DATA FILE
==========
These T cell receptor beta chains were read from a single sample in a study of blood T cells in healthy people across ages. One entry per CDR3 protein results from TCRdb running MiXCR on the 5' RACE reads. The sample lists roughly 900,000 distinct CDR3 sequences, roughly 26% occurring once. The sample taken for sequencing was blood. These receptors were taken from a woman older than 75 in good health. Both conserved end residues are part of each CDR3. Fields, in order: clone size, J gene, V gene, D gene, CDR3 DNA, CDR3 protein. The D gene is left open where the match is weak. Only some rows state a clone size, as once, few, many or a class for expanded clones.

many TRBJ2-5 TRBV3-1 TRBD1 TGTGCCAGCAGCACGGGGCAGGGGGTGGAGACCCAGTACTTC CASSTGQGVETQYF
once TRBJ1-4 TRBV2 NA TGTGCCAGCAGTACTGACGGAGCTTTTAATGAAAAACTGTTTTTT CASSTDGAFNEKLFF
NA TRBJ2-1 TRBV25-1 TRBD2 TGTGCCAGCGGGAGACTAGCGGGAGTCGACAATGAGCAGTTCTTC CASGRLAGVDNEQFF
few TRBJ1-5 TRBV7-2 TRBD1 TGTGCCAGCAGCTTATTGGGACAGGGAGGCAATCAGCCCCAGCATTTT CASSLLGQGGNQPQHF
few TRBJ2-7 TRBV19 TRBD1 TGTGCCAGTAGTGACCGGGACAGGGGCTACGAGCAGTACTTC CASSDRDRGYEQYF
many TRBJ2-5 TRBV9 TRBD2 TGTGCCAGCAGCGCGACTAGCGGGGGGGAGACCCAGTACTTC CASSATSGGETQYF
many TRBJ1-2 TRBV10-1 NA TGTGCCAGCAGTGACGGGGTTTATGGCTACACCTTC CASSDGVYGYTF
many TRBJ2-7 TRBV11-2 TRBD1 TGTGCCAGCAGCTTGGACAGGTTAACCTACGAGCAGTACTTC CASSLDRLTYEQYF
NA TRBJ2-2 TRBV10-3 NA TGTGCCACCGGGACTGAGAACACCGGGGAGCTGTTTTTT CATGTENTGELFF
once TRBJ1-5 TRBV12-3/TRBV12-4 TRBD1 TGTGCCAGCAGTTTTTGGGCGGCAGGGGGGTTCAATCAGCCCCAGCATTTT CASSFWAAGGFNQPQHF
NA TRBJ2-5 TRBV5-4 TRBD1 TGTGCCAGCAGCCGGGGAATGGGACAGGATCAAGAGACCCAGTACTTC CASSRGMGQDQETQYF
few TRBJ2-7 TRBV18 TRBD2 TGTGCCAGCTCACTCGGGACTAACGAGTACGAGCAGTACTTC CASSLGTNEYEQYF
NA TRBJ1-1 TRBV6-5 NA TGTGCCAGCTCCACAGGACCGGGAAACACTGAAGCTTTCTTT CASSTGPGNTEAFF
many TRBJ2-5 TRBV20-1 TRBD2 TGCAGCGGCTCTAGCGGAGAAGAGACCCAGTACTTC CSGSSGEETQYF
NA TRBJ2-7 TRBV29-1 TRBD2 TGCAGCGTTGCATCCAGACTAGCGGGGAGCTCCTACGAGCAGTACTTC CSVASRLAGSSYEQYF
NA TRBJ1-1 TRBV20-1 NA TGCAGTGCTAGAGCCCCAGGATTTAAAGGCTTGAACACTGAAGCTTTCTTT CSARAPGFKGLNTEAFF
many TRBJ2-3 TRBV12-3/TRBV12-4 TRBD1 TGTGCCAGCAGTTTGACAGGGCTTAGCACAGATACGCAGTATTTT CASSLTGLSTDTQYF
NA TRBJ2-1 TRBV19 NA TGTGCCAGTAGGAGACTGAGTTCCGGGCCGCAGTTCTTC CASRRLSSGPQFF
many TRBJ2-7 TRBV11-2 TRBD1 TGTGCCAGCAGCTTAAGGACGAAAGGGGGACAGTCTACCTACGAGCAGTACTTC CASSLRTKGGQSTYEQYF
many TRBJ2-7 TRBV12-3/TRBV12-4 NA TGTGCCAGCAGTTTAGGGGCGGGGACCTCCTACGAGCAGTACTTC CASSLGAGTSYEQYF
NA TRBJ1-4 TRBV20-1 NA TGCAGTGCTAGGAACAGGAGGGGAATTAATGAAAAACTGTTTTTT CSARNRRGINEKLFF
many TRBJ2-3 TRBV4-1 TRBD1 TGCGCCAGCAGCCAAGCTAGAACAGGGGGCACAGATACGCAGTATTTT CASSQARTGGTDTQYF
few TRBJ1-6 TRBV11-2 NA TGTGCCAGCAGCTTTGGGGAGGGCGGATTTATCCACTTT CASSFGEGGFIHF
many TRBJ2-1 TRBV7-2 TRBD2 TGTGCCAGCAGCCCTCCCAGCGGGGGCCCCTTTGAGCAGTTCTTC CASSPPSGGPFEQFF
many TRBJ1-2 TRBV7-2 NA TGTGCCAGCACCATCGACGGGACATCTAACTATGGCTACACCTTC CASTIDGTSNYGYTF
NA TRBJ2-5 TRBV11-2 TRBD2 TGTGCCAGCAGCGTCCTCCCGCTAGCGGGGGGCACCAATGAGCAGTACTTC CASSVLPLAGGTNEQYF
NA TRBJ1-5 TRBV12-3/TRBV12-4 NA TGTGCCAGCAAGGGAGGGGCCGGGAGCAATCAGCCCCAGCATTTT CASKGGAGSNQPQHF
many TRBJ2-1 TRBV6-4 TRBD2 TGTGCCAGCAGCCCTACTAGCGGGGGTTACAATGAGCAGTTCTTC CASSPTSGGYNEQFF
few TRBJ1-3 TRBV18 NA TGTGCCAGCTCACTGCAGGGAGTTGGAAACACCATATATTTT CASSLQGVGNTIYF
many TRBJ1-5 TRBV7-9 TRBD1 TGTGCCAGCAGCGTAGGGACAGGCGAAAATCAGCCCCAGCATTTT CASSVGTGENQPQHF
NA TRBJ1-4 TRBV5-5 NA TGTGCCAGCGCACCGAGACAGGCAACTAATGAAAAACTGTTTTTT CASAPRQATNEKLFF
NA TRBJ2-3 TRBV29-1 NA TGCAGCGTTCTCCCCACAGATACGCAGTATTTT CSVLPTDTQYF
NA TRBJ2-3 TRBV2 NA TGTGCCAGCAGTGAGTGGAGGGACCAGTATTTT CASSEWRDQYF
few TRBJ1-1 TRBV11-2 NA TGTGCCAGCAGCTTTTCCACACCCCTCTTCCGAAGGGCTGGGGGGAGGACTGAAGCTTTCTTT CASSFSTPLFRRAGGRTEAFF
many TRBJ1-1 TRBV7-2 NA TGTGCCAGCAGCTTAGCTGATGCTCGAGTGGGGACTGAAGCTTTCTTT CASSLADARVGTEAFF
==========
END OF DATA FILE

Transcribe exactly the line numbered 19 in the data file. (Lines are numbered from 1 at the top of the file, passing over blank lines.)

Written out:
NA TRBJ2-1 TRBV19 NA TGTGCCAGTAGGAGACTGAGTTCCGGGCCGCAGTTCTTC CASRRLSSGPQFF